February 18, 2010
HOUSTON — The Michael E. DeBakey Veterans Affairs Medical Center (MEDVAMC) has earned the U.S. Environmental Protection Agency’s (EPA’s) prestigious ENERGY STAR label for 2009, the national symbol for superior energy efficiency and environmental protection. Commercial buildings, Hospitals, and industrial plants that rate in the top 25 percent of facilities in the nation for energy efficiency may qualify for the ENERGY STAR.
“The Michael E. DeBakey Veterans Affairs Medical Center is pleased to accept EPA’s ENERGY STAR in recognition of our energy efficiency efforts,” said Adam C. Walmus, director, MEDVAMC. "Through this achievement, we have demonstrated our commitment to environmental stewardship while also lowering our energy costs and saving taxpayer dollars.”
Buildings that earn the ENERGY STAR label use an average of 40 percent less energy than typical buildings and also release 35 percent less carbon dioxide into the atmosphere. MEDVAMC improved its energy performance by managing energy strategically across its entire organization and by making cost-effective improvements to its buildings. Based on EPA’s Energy Star data, MEDVAMC has a cost avoidance of approximately $5 million in annual energy bills compared to typical buildings of the same size.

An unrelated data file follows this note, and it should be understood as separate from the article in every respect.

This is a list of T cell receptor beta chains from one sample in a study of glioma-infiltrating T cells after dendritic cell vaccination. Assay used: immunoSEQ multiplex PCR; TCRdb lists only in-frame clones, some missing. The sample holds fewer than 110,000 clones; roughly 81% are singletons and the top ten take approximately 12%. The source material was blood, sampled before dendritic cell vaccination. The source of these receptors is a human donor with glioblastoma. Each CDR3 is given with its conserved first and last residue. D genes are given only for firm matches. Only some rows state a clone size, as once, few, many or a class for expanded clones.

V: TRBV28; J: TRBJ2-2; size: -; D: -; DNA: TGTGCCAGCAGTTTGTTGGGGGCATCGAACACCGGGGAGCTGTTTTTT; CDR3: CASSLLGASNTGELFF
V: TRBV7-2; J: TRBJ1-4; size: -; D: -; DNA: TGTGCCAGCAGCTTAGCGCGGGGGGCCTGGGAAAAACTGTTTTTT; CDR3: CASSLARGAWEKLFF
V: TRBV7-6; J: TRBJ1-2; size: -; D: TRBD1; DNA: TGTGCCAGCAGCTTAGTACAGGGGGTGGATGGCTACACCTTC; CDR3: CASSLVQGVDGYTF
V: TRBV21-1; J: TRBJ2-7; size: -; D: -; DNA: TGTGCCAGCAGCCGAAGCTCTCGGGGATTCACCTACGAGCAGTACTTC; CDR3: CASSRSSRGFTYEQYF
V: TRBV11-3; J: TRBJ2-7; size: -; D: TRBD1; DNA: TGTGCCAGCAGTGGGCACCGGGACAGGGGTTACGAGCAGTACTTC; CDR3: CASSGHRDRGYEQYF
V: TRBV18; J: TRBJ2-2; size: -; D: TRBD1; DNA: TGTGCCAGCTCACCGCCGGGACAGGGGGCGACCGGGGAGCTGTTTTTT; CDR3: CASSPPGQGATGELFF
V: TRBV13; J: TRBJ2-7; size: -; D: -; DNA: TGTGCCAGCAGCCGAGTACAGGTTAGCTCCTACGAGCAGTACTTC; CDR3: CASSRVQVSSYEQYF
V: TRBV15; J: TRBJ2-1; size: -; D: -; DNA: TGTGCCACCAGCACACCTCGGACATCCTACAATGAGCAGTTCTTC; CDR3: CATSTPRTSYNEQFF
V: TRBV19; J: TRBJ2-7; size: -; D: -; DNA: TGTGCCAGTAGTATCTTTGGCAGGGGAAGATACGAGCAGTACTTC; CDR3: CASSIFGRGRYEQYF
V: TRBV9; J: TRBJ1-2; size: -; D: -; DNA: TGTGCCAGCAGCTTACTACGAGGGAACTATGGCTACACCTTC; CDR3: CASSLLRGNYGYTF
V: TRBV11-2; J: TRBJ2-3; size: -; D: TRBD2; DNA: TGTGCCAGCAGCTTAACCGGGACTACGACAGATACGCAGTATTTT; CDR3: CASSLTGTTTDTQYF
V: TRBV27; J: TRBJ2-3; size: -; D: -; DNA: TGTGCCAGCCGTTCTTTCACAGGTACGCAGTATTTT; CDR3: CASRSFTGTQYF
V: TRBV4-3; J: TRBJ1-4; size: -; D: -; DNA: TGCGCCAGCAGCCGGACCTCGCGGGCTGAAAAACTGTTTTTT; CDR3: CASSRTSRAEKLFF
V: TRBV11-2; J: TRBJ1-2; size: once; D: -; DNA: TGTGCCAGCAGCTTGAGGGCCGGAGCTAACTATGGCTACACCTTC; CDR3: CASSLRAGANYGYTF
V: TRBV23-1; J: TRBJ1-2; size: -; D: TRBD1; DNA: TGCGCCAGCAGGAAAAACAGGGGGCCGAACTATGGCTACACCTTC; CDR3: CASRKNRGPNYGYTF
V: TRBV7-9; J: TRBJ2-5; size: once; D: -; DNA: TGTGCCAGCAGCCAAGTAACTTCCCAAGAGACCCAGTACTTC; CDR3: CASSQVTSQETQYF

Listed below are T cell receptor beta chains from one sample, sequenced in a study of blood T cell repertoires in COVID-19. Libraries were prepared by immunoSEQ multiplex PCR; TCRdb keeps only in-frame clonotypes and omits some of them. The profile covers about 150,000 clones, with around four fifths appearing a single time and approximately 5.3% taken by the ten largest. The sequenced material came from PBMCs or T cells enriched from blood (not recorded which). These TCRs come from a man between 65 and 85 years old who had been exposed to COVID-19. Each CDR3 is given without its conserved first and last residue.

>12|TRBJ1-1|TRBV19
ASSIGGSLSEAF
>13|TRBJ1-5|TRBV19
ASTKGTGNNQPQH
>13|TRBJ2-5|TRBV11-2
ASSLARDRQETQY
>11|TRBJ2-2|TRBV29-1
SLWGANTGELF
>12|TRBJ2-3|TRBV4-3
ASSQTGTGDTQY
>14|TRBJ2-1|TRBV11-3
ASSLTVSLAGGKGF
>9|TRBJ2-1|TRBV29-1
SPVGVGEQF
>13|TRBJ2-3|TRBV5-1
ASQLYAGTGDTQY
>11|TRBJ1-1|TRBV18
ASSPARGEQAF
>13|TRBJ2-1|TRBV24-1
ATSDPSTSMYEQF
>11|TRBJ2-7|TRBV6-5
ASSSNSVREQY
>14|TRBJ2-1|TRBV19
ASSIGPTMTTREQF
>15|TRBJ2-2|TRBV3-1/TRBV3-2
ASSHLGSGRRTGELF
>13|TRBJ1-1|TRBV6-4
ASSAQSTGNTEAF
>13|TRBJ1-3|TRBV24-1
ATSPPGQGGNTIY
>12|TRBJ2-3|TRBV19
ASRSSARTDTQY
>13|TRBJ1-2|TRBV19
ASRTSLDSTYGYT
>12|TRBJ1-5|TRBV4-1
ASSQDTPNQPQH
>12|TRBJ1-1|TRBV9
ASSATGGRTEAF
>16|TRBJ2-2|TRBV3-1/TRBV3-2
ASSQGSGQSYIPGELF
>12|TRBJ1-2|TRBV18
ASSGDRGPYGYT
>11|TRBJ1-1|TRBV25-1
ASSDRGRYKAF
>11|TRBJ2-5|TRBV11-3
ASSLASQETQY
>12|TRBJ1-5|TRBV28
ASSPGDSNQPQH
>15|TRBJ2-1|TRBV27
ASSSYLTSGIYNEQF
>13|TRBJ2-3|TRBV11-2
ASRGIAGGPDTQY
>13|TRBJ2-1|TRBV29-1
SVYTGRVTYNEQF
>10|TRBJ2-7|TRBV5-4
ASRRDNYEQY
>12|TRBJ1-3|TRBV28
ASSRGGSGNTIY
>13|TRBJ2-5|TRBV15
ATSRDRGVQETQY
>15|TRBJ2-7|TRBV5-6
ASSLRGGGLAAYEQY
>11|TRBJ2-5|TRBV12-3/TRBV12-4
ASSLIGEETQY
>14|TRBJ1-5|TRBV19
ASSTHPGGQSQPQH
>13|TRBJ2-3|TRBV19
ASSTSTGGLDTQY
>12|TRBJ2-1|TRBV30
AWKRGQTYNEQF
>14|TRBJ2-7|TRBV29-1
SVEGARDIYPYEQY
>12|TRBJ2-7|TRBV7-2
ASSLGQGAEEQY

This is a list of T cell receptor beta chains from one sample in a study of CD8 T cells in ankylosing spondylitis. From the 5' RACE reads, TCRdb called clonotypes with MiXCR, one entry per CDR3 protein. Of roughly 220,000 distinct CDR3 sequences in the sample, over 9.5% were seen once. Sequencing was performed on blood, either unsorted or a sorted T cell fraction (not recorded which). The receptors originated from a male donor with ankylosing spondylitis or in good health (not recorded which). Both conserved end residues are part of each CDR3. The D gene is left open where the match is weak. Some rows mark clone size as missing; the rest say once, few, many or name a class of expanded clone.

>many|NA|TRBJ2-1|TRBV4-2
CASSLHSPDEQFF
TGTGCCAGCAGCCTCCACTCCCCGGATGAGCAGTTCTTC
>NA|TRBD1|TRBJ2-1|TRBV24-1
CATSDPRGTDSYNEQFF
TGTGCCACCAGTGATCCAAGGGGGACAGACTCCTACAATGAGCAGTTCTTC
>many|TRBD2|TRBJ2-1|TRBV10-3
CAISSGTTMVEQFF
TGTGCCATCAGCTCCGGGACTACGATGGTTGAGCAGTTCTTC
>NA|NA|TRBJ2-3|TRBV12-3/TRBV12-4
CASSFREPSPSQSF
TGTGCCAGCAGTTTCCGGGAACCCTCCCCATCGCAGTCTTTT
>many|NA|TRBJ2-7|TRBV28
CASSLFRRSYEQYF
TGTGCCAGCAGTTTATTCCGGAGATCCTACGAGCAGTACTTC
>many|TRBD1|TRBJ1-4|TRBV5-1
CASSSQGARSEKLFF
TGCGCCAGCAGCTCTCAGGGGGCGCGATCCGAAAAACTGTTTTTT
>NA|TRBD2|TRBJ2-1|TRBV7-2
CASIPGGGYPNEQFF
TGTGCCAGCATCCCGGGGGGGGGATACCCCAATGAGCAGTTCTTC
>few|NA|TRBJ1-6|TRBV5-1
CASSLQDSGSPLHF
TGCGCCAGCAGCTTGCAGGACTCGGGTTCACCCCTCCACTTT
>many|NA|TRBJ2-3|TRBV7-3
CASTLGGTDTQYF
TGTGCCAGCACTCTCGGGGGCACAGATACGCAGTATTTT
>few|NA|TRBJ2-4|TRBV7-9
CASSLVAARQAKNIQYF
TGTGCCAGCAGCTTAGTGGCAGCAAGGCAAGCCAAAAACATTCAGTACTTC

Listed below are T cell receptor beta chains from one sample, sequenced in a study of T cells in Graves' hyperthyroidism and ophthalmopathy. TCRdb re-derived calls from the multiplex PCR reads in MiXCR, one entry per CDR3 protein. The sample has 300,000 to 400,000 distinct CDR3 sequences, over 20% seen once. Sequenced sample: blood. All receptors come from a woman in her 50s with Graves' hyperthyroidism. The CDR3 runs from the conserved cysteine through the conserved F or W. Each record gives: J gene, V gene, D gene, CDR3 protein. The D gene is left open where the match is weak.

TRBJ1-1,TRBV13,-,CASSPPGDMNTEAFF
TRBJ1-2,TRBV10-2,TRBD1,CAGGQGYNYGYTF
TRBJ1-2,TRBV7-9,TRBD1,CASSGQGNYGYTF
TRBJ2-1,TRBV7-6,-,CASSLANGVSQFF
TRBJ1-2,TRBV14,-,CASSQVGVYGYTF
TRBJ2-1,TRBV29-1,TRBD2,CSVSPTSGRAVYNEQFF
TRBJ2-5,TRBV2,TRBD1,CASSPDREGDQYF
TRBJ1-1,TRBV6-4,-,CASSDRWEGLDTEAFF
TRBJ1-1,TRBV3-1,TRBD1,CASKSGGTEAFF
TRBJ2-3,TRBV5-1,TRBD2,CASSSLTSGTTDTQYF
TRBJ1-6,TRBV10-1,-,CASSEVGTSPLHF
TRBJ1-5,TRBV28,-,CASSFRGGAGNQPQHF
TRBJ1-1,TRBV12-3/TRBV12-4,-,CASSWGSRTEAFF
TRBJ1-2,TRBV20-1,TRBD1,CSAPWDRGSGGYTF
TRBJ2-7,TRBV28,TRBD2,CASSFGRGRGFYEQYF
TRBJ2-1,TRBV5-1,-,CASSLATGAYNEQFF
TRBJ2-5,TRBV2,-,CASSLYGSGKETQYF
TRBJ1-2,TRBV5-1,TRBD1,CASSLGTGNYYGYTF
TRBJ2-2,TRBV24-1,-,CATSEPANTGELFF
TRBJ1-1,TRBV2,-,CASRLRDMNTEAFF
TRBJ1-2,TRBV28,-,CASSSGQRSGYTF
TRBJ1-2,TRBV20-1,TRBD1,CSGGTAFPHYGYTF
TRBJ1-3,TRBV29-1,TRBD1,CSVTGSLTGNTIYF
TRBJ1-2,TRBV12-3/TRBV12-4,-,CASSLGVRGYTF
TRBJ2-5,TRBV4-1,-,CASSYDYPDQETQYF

To earn the ENERGY STAR, MEDVAMC took the following actions:
EPA’s national energy performance rating system provides a 1-100 scale that helps organizations assess how efficiently their buildings use energy relative to similar buildings nationwide. A building that scores a rating of 75 or higher is eligible for the ENERGY STAR. Buildings that can earn the ENERGY STAR include offices, bank branches, financial centers, retailers, courthouses, hospitals, hotels, K-12 schools, medical offices, supermarkets, dormitories, and warehouses.
ENERGY STAR was introduced by EPA in 1992 as a voluntary, market-based partnership to reduce greenhouse gas emissions through energy efficiency. Today, the ENERGY STAR label can be found on more than 50 different kinds of products, new homes, and commercial and industrial buildings. Products and buildings that have earned the ENERGY STAR designation prevent greenhouse gas emissions by meeting strict energy-efficiency specifications set by the government. In 2006, Americans, with the help of ENERGY STAR, saved about $16 billion on their energy bills while reducing the greenhouse gas emissions equivalent to those of 27 million vehicles.
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